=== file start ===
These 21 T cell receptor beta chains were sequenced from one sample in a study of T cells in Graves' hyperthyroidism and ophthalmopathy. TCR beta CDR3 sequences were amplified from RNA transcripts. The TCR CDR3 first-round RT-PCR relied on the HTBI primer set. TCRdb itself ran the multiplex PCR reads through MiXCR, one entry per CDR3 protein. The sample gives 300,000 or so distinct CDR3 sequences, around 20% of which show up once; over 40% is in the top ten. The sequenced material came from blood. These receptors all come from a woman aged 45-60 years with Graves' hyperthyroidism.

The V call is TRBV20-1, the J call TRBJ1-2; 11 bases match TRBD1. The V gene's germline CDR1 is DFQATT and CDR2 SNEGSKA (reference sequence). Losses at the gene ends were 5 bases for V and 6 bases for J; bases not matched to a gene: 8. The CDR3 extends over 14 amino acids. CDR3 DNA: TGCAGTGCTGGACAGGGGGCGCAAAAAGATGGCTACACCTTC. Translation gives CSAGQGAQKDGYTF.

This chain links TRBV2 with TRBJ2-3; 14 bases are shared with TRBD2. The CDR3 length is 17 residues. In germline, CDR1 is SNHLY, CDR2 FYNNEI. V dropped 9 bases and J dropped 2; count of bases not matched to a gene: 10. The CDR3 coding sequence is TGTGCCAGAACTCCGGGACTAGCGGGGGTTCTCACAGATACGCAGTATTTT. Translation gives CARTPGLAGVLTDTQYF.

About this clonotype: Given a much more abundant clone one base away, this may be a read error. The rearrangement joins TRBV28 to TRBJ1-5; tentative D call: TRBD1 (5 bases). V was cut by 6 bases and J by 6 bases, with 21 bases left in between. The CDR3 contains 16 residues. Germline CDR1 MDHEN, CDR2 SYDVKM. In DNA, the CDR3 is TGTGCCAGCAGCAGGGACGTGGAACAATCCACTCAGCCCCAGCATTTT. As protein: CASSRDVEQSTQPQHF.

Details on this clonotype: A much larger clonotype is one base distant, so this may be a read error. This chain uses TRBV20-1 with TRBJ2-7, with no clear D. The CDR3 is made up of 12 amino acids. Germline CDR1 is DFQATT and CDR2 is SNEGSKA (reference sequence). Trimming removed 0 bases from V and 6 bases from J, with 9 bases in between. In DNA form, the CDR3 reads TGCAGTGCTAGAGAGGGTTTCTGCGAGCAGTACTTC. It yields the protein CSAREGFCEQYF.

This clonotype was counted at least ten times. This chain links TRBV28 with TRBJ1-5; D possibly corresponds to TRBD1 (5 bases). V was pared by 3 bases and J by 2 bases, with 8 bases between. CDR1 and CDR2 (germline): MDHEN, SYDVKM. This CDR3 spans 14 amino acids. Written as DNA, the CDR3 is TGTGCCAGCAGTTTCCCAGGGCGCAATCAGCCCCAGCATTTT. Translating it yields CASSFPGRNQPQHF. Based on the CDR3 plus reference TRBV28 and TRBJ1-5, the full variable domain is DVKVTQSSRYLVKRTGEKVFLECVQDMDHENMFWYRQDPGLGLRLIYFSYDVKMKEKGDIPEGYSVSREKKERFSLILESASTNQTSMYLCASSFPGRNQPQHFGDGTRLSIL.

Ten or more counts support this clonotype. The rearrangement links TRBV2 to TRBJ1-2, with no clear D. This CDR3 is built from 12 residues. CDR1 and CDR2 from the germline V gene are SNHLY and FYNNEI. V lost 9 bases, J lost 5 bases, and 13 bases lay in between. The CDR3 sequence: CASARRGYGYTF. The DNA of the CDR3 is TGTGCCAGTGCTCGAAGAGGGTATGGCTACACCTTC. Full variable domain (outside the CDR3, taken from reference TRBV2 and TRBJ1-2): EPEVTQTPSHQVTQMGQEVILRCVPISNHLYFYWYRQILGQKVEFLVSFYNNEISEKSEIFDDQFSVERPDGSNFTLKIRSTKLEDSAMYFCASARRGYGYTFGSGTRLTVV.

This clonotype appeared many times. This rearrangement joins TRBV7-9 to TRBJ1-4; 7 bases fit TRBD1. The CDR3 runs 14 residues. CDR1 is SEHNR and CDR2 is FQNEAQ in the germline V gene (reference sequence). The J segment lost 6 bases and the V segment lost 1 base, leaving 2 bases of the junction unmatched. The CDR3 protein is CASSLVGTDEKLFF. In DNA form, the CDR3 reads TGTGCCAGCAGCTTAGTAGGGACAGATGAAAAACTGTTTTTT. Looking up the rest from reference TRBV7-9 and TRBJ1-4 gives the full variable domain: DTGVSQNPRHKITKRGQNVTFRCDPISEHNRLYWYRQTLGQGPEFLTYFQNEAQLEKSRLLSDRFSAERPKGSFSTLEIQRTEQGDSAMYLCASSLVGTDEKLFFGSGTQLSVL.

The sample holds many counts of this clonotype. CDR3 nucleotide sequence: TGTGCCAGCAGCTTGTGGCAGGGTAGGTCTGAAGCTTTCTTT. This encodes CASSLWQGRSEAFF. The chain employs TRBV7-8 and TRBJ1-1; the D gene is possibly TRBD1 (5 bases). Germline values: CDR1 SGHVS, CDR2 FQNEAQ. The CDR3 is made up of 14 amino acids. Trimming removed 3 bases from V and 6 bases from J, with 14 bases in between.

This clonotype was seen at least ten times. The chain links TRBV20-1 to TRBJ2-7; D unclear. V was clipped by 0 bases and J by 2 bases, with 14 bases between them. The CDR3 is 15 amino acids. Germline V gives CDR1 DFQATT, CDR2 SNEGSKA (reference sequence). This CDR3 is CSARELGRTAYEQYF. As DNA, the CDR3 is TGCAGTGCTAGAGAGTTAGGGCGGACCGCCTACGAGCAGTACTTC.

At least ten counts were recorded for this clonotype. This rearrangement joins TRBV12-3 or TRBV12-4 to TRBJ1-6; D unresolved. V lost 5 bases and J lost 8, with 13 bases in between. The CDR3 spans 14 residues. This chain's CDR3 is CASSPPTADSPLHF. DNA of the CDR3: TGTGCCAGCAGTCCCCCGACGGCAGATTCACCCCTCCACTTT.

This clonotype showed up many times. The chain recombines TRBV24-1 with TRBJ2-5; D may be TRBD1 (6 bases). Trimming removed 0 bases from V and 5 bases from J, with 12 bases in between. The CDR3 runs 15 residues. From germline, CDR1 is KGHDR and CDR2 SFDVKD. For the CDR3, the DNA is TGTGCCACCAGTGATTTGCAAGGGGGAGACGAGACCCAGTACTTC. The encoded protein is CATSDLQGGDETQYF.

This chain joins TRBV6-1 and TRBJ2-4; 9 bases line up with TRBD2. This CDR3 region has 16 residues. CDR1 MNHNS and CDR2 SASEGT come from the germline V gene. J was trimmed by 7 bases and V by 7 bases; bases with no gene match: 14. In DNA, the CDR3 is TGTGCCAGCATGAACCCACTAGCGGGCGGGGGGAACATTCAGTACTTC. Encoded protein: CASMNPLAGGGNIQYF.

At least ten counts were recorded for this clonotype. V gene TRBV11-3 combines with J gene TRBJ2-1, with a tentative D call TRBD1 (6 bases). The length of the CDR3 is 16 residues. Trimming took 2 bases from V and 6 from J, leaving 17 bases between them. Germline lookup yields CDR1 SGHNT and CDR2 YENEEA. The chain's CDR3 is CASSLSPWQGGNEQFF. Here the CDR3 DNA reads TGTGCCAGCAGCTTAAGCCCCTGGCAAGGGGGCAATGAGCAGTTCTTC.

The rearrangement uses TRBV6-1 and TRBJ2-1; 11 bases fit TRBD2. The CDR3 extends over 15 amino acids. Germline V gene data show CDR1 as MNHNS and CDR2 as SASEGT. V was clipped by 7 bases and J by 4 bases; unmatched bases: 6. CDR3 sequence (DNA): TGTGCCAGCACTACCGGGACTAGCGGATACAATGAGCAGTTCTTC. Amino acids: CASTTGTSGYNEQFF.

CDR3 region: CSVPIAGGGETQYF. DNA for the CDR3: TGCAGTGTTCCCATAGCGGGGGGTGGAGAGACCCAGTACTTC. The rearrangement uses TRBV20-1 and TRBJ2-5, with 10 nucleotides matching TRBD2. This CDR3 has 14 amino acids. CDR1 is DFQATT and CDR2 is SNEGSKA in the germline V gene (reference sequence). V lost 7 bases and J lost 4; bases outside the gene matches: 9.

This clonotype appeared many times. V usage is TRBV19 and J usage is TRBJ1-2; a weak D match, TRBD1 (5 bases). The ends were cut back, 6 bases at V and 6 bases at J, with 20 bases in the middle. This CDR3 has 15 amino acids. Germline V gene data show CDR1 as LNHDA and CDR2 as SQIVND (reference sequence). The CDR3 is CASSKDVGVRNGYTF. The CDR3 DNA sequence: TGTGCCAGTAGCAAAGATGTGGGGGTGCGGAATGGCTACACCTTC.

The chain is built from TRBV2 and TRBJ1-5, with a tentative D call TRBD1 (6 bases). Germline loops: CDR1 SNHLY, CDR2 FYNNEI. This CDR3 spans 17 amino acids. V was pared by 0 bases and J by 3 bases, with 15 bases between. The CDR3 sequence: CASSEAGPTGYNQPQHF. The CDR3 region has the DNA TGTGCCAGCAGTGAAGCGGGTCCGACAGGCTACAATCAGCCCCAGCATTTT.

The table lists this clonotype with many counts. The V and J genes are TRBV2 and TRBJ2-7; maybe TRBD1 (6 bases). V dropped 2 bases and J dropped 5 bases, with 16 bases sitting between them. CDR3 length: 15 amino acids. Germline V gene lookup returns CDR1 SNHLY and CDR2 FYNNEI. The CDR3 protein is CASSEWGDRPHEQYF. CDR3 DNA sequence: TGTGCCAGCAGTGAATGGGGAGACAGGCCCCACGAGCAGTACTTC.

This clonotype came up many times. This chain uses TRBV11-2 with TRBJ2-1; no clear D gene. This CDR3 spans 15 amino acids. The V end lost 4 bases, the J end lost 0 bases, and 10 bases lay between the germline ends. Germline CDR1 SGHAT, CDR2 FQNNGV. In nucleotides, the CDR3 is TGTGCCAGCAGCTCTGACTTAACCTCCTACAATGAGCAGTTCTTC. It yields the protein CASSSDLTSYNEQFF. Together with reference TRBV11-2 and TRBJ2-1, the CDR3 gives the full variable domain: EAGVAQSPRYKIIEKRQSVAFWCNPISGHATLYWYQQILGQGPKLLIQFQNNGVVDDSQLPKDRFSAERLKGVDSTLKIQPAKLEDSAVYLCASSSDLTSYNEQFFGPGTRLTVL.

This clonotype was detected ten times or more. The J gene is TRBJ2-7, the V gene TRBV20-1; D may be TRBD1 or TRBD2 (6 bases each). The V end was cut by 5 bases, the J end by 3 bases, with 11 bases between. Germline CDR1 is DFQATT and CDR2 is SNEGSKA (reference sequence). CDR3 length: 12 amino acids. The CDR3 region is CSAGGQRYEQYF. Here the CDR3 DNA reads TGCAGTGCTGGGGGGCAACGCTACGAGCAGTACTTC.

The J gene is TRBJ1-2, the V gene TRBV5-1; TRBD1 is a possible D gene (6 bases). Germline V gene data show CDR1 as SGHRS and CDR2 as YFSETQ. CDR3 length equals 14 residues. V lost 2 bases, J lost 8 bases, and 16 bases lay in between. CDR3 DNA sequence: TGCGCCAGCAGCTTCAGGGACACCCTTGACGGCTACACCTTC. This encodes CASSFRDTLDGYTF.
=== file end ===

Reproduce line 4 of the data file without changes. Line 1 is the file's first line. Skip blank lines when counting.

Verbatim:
About this clonotype: Given a much more abundant clone one base away, this may be a read error. The rearrangement joins TRBV28 to TRBJ1-5; tentative D call: TRBD1 (5 bases). V was cut by 6 bases and J by 6 bases, with 21 bases left in between. The CDR3 contains 16 residues. Germline CDR1 MDHEN, CDR2 SYDVKM. In DNA, the CDR3 is TGTGCCAGCAGCAGGGACGTGGAACAATCCACTCAGCCCCAGCATTTT. As protein: CASSRDVEQSTQPQHF.